Cafes face closure and mayors get curfew powers, as Dutch tackle coronavirus surge

Mark Rutte (L) and health minister Hugo de Jonge at the press conference. Photo: Remko de Waal ANP
Mark Rutte (L) and health minister Hugo de Jonge at the press conference. Photo: Remko de Waal ANP

Bars, cinemas and museums identified as centres of coronavirus infection are to be closed for two weeks, and testing is to be introduced at Dutch airports for people from high-risk areas in an effort to stop the increase in coronavirus infections in the Netherlands.

In addition, freshers’ week activities for new students are to be scaled back sharply, and mayors will be able to impose curfews on cafes and bars, prime minister Mark Rutte told a news conference on Thursday evening.

The number of infections in the Netherlands has doubled to 2,588 in the past week, and 601 cases were reported overnight. While this is not a reason for panic, a concerted effort is needed at a local, regional and national level to keep the virus under control, Rutte said.

The 1.5 metre rule is being more widely ignored and fewer people are staying at home to work or if they have symptoms, he said. ‘The virus is an uninvited guest at birthday parties.’

The prime minister also spoke directly to youngsters, who are responsible for a growing proportion of new infections.

‘If too many of you ignore the rules, we will all be stuck inside and you will be a danger to your grandparents and vulnerable people,’ Rutte said. ‘Corona is not over, it is no joke and it is moronic to act as if it is.’

Not critical

New infections have reached a worrying level, but have not yet reached a critical point, Rutte said. ‘If necessary, local and regional measures can be scaled up nationwide, and the role of local public safety chiefs is crucial in this,’ Rutte said, referring to the experiments with masks in Rotterdam and Amsterdam.

Rutte also appealed directly to tourists in Amsterdam to stay away from busy areas.

Mayors, he said, can bring in local face mask requirements in an effort to change people’s behaviour. They can also close busy car parks at the beach. New powers given to mayors include the ability to introduce curfews on cafes, bars and night shops and  to ban supporters from local sports events.

These measures can be expanded nationwide if necessary, Rutte said.

The government has also introduced tough rules for this years’ freshers’ week events for new students. In the main, Rutte said, they should be organised online. Physical meetings, which may not involve alcohol and must end at 10mp, must be informal, small scale and directly related to the study or to sport.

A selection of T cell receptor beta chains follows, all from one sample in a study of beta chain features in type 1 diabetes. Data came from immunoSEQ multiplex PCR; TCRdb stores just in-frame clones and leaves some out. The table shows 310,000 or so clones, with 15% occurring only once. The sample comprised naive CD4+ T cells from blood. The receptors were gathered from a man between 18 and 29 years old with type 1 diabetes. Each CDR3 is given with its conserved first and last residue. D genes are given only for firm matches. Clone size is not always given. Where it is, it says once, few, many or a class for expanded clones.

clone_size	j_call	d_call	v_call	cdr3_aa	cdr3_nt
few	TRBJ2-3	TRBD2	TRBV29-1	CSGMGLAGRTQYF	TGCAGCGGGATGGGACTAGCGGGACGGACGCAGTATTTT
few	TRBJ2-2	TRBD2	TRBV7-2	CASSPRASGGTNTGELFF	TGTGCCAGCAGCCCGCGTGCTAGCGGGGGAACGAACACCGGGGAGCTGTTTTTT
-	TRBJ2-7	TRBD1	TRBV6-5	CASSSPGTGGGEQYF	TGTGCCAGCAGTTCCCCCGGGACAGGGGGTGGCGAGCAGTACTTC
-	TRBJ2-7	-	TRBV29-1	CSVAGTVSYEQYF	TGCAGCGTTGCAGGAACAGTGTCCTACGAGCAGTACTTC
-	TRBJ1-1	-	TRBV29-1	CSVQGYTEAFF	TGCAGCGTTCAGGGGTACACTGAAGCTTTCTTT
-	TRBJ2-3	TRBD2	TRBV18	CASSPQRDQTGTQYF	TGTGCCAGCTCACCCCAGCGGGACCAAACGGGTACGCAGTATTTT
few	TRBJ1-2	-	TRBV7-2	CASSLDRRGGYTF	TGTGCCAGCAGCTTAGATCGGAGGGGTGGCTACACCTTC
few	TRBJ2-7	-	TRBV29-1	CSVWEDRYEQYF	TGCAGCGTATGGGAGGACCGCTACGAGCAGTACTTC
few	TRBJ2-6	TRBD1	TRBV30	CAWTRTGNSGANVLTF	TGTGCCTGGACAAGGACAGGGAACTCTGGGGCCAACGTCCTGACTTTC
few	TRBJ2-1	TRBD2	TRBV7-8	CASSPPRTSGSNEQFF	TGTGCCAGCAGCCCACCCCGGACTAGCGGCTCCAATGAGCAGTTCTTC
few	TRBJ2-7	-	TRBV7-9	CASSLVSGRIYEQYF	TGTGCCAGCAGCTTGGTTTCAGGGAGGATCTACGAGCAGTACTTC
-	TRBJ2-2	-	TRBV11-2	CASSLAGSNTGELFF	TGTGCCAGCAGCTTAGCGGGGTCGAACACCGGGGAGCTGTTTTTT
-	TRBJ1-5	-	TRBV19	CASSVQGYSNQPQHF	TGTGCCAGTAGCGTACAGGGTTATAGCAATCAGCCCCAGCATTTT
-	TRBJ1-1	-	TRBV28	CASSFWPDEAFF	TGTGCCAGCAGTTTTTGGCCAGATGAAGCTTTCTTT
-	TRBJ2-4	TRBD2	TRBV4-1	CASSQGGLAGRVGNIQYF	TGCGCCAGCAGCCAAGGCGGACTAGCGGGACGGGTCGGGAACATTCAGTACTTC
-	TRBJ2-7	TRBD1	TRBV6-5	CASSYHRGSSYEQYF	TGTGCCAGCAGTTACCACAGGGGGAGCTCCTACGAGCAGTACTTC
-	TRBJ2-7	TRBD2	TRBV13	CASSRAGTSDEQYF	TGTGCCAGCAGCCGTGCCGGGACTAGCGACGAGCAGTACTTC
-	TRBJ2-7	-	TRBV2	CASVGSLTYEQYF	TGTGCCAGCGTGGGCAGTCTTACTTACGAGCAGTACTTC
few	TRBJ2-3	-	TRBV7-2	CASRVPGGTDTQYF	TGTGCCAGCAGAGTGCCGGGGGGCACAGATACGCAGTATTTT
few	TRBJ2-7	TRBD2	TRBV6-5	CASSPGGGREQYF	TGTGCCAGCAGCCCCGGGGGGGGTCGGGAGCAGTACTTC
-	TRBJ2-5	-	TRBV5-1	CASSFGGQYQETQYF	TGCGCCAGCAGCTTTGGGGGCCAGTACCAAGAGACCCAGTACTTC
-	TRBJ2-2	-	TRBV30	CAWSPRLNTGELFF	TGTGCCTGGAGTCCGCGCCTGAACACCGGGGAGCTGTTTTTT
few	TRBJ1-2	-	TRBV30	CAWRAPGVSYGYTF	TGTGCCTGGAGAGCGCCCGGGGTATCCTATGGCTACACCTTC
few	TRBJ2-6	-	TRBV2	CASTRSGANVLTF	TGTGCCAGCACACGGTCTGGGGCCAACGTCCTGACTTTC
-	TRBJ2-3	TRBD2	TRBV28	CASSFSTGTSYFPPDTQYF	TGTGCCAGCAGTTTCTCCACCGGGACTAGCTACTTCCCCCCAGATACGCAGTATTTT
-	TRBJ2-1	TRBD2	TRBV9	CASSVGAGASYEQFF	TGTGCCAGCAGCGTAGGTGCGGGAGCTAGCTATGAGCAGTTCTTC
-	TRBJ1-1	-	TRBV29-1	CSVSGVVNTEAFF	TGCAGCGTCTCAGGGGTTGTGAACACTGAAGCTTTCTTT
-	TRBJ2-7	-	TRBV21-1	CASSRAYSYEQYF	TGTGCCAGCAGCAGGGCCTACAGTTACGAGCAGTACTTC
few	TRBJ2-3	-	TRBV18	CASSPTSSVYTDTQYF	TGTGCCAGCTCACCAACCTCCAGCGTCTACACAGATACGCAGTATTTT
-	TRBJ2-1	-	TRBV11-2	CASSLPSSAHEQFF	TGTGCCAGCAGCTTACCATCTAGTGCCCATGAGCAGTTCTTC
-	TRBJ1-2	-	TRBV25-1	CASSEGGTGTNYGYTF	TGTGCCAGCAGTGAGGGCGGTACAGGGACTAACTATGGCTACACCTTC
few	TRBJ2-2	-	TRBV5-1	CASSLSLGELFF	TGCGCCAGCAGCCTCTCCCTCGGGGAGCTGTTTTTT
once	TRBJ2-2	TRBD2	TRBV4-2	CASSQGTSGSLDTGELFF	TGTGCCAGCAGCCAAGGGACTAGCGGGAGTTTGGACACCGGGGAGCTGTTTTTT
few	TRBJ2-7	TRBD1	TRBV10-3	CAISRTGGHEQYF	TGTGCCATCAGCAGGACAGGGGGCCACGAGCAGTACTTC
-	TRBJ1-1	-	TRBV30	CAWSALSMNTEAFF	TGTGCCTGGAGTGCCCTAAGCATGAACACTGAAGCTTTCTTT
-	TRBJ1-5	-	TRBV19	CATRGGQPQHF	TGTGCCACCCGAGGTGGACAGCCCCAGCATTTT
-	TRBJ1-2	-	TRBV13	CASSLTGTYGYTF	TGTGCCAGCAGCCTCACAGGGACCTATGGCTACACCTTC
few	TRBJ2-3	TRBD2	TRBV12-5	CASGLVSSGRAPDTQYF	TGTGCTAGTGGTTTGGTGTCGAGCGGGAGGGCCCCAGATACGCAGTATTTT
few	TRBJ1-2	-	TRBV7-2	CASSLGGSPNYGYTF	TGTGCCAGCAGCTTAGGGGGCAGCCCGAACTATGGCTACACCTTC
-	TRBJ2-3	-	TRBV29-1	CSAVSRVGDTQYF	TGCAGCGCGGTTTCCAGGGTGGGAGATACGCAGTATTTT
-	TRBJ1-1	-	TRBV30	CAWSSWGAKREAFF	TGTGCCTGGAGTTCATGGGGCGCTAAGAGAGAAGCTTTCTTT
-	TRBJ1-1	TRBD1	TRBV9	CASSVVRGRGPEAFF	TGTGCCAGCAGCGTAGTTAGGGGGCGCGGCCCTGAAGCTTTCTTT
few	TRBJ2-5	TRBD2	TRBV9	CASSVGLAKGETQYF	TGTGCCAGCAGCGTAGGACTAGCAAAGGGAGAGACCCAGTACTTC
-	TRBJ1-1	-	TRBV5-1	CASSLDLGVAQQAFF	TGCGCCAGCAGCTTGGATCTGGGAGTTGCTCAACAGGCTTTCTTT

Student associations and fraternities, however, have been banned from organising initiation ceremonies for new prospective members.

Regional approach

Health minister Hugo de Jonge highlighted the need for regional approaches to combat the virus. The current situation in the Netherlands shows that the situation in Rotterdam requires a different approach to Drenthe, he said.

As regards foreign holidays, the minister was scathing about people spending time in high risk countries. ‘People don’t have to travel to an code orange area [such as Barcelona and Croatia],’ he said. ‘If they do, they must stay at home for two weeks and undergo a test if they have symptoms.’

In addition, officials will use airline passenger lists to check that people are staying home as required, he said. Testing at Schiphol will also be introduced for everyone flying in from a risky location, but cannot be made compulsory.

De Jonge also confirmed that trials of the controversial government app will begin in Drenthe and Twente on August 12, and the aim is to roll the app out nationwide in September.

Both ministers also stressed that it is up to everyone to obey the guidelines to keep the virus under control. ‘I am not a dictator, and we are giving you the facts,’ Rutte said. ‘In the end it is up to us, as adults in an adult democracy. We all have to stick to the rules.’

New measures announced on August 6:

  • Freshers’ week activities are to be held online as much as possible and physical meetings are only permitted to to introduce a sport or an educational programme.
  • Cafes, bars and restaurants must use a reservation system and register the contact details of all guests so they can be traced in case of an outbreak.
  • If there is an outbreak, the local authorities must close the cafe, cinema, museum or amusement park for 14 days.
  • Testing is to be introduced at all Dutch airports for people returning to the Netherlands from high risk areas. In addition, checks based on passenger lists will be introduced to make sure arrivals are staying in quarantine for 14 days.
  • Local public safety boards have been given the power to introduce localised measures. These include the right to impose curfews on cafes and night shops, the introduction of face masks, the closure of shopping centres and parks, the power to ban on large events and an the right to scale up policing.

Coronavirus in the Netherlands: what you need to know, update June 25
Coronavirus in the Netherlands: basic rules for everyone (government website)
Coronvirus in the Netherlands: financial schemes for business owners

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